- Arrange traffic flow to maximize physical distancing. Use visual clues (e.g., tape on floor) to assist patients in maintaining adequate distancing;
- Remove toys, magazines, brochures and other shared items from the office space; and
- Consider providing a barrier for the reception area such as glass or Plexiglas so staff won’t require a PPE.
c. Office procedures
- Minimize office staff if possible. Determine what tasks can be done from home or outside regular hours;
- Limit the number of patients in the waiting area;
- Limit the number of examination rooms in use; and
- Require staff to screen themselves for COVID-19 symptoms before beginning work.
- Ensure the office has adequate PPE supplies and masks before opening to onsite visits;
- Physicians in direct contact with patients must wear surgical masks (not N95);
- Follow droplet and contact precautions when seeing symptomatic respiratory patients or suspected COVID-19. Isolate the patient in a single examination room;
- Patients who screen positive should be given a surgical mask and be advised to perform hand hygiene; and
- Consider all patients as possible asymptomatic carriers and act accordingly.
e. Infection Control Measures
- Follow routine cleaning and infection control measures and precautions and implement additional measures to control virus spread;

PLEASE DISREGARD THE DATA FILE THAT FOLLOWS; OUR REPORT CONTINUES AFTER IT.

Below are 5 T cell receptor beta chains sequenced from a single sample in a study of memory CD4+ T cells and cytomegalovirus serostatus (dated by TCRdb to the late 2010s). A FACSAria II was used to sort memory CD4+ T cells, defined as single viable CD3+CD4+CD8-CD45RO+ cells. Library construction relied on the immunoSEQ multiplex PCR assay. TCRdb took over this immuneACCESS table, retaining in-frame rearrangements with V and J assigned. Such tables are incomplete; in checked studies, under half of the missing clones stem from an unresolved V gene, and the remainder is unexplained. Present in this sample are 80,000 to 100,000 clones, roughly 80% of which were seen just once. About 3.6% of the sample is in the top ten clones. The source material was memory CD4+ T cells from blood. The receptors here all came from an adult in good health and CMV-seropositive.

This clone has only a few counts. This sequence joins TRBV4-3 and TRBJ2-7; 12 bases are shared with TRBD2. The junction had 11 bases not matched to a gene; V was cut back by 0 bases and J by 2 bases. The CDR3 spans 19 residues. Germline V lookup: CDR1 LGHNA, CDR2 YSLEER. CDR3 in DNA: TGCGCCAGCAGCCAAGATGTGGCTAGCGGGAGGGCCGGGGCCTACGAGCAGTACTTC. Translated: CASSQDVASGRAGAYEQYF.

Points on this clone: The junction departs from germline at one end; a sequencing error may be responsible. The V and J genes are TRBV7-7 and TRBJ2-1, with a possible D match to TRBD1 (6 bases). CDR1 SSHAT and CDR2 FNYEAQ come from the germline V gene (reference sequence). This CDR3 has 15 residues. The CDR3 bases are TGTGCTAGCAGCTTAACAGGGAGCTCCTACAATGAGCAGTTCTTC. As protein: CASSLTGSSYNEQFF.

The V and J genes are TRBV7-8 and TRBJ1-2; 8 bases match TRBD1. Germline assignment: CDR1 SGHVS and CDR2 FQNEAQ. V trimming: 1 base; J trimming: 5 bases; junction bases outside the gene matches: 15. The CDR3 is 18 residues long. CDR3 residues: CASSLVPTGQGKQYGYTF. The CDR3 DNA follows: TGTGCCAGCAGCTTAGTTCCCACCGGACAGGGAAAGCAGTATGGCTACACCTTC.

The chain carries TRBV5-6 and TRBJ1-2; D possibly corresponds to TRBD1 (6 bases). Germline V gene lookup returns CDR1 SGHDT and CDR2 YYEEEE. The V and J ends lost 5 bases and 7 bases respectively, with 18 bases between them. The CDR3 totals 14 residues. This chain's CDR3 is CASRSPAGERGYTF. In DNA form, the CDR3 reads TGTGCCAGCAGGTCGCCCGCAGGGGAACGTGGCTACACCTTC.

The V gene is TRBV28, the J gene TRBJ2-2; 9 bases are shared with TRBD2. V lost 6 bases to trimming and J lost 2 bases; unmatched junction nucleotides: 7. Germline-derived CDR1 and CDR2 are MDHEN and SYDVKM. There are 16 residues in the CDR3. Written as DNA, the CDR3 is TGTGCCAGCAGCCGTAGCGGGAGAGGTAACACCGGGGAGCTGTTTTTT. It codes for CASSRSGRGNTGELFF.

- Build in extra time for cleaning and sanitizing examination rooms and equipment used during the patient visit;
- Practice rigorous disinfecting of patient contact areas and common areas after each patient visit;
- All staff must practice frequent hand washing or use health Canada approved hand sanitizer; and
- Appropriately handle, clean, and dispose of masks, material, equipment and biomedical waste.
3. Suspected COVID-19 Positive Patient
Primary care providers should be familiar with their local COVID-19 testing centers and criteria for testing.
There may be patients who are seen in the clinic/office who shortly after the visit test positive for COVID-19. If appropriate clinic/office set-up and procedures are followed, the risk to the physician and staff should be minimal. If there is any doubt, contact Public Health for advice and possible COVID-19 testing and consider the need to temporarily close the clinic/office.
4. Physician Health
Physicians are serving patients in unprecedented times of uncertainty, resource limitations and personal risk. Physicians must consider not only their patients and staff well-being but their own health. It is important for physicians to monitor their own health and seek support if necessary. Considering the pandemic could play out for some time, physicians should implement strategies to deal with fatigue, stress and uncertainty.
College of Physicians & Surgeons of Nova Scotia
- Professional Standards Regarding the Provision on Telemedicine Services
- Professional Standards and Guidelines Regarding Informed Patient Consent to Treatment
Doctors Nova Scotia
Nova Scotia Health Authority
Nova Scotia Department of Health & Wellness
Canadian Medical Association
- Managing Your Practice during COVID-19
- How to set up virtual care in your practice
- Virtual Care Playbook
The College of Physicians & Surgeons of Nova Scotia gratefully acknowledges the College of Physicians and Surgeons of Alberta’s Advice to the Profession – COVID-19: Reopening practice and the College of Physicians and Surgeons of British Columbia’s Resumption of Services in Non-Hospital Facilities in the preparation of this document.
Approved by the Council of the College of Physicians and Surgeons of Nova Scotia on: May 29, 2020
Approximate date of next review: 2023